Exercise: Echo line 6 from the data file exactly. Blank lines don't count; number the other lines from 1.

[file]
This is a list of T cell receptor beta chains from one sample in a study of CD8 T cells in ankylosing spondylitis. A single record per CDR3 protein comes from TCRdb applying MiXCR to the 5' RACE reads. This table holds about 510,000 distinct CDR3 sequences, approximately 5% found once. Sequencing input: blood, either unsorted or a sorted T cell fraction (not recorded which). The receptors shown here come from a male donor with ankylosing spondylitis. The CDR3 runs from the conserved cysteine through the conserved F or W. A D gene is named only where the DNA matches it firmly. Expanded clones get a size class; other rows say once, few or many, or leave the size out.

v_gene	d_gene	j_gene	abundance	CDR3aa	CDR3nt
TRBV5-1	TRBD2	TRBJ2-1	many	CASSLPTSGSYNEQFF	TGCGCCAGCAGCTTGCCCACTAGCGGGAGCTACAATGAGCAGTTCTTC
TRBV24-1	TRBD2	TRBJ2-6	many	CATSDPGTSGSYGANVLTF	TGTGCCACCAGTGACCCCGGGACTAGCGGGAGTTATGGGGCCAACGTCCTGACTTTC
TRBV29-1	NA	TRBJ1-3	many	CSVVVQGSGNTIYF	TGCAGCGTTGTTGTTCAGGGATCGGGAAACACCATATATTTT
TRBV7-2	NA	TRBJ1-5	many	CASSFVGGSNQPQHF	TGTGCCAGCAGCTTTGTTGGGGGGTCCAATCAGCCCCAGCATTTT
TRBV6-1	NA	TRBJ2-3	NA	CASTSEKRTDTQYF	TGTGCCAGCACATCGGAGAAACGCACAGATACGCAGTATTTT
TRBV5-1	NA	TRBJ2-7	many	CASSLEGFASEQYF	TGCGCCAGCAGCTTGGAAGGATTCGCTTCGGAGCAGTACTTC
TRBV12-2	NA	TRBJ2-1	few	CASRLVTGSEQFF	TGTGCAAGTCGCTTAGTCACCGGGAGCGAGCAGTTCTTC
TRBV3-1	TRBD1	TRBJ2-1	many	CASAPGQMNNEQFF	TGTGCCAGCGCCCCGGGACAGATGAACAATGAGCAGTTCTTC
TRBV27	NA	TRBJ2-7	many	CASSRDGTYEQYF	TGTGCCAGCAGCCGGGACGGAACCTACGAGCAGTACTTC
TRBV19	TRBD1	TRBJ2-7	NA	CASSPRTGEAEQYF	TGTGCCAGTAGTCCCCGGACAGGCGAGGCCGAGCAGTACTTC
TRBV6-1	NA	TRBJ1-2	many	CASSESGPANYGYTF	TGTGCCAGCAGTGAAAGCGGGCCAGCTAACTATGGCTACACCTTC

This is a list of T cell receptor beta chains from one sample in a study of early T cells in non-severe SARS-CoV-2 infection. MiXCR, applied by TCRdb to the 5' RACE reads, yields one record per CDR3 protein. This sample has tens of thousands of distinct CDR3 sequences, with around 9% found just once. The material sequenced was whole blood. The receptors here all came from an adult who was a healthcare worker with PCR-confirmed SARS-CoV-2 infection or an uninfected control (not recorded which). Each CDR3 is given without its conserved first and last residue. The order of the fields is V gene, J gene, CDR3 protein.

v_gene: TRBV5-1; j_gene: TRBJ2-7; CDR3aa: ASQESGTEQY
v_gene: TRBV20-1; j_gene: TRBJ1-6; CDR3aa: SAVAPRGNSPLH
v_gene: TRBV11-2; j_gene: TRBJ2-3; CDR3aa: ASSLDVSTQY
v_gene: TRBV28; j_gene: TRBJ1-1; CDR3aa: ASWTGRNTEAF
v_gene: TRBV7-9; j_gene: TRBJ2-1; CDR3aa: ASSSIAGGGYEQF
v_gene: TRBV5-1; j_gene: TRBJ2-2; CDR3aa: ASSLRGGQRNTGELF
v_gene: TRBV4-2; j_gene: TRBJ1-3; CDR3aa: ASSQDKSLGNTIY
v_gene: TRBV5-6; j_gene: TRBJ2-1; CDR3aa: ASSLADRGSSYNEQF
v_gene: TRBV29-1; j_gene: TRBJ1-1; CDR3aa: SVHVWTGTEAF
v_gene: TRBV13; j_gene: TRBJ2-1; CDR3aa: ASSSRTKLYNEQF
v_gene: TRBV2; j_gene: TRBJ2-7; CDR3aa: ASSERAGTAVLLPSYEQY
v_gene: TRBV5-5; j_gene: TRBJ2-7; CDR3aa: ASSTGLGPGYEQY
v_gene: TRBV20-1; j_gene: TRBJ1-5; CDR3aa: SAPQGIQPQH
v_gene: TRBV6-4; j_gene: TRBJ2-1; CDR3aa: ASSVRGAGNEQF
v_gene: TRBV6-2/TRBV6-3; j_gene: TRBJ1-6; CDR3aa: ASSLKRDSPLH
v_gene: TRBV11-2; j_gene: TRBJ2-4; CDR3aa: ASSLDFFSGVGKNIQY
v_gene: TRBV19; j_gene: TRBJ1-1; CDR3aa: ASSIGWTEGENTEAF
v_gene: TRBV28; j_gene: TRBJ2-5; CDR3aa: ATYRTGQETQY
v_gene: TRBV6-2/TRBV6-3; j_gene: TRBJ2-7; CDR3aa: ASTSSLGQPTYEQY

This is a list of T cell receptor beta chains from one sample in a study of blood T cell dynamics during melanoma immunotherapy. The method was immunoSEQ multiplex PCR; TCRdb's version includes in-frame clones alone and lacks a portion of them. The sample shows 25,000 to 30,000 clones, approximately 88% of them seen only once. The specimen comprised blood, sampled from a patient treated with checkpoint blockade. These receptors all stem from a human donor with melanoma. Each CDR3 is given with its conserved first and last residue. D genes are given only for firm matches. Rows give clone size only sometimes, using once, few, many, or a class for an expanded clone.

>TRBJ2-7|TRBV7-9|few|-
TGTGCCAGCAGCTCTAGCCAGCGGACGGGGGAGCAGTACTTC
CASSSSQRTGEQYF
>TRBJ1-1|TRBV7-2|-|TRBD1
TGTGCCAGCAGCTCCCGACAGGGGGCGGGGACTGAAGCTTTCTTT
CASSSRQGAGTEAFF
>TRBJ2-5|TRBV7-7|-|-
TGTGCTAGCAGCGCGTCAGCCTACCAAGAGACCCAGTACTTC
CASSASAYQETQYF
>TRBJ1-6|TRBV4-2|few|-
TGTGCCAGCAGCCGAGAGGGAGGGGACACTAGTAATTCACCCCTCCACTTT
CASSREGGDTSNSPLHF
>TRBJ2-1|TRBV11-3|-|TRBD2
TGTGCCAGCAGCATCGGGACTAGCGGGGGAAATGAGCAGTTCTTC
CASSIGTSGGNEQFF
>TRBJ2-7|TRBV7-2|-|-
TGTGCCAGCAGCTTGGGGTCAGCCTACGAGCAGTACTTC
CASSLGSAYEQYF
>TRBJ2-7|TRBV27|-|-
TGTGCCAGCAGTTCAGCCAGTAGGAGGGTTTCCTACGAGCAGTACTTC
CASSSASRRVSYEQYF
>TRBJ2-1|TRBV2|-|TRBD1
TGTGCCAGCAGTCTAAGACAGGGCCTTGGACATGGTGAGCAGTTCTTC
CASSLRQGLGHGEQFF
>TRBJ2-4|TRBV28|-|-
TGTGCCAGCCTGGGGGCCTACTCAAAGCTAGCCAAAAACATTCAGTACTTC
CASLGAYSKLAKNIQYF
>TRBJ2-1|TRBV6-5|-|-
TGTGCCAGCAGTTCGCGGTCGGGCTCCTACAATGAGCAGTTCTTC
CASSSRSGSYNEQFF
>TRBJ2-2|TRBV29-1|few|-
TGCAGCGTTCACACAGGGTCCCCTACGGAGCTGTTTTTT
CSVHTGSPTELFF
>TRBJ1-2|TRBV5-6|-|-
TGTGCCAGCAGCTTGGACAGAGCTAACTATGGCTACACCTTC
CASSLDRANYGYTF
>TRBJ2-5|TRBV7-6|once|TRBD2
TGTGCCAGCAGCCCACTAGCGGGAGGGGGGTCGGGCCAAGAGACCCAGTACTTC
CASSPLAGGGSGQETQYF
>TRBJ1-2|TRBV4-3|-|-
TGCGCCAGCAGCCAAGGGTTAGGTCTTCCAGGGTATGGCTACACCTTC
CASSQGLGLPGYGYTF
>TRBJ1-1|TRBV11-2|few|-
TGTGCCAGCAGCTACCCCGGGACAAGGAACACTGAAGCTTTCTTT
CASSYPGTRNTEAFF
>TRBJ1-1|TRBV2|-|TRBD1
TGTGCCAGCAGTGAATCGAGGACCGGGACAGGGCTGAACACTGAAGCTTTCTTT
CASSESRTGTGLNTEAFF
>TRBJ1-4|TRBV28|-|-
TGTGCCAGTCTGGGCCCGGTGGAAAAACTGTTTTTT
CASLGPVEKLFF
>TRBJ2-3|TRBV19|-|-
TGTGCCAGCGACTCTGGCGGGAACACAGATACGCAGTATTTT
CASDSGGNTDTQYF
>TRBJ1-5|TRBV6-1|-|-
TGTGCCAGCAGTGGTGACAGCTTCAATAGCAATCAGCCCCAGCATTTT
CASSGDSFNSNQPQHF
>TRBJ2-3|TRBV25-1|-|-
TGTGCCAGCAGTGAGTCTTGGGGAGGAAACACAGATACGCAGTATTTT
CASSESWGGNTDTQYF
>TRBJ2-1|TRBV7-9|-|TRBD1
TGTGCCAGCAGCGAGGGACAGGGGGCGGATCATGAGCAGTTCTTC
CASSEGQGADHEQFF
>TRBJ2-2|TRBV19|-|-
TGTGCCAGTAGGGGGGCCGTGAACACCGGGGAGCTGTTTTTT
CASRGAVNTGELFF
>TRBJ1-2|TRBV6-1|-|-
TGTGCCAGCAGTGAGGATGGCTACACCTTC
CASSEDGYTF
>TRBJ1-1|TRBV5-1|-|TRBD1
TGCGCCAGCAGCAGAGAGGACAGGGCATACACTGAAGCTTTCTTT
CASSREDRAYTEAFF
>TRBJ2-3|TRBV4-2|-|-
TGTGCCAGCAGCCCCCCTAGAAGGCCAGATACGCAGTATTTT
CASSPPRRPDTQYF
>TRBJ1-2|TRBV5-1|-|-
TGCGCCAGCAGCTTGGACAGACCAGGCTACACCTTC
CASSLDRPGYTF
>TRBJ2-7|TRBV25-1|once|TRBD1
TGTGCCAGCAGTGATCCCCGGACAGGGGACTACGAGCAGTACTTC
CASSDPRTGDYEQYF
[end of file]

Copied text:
TRBV7-2	NA	TRBJ1-5	many	CASSFVGGSNQPQHF	TGTGCCAGCAGCTTTGTTGGGGGGTCCAATCAGCCCCAGCATTTT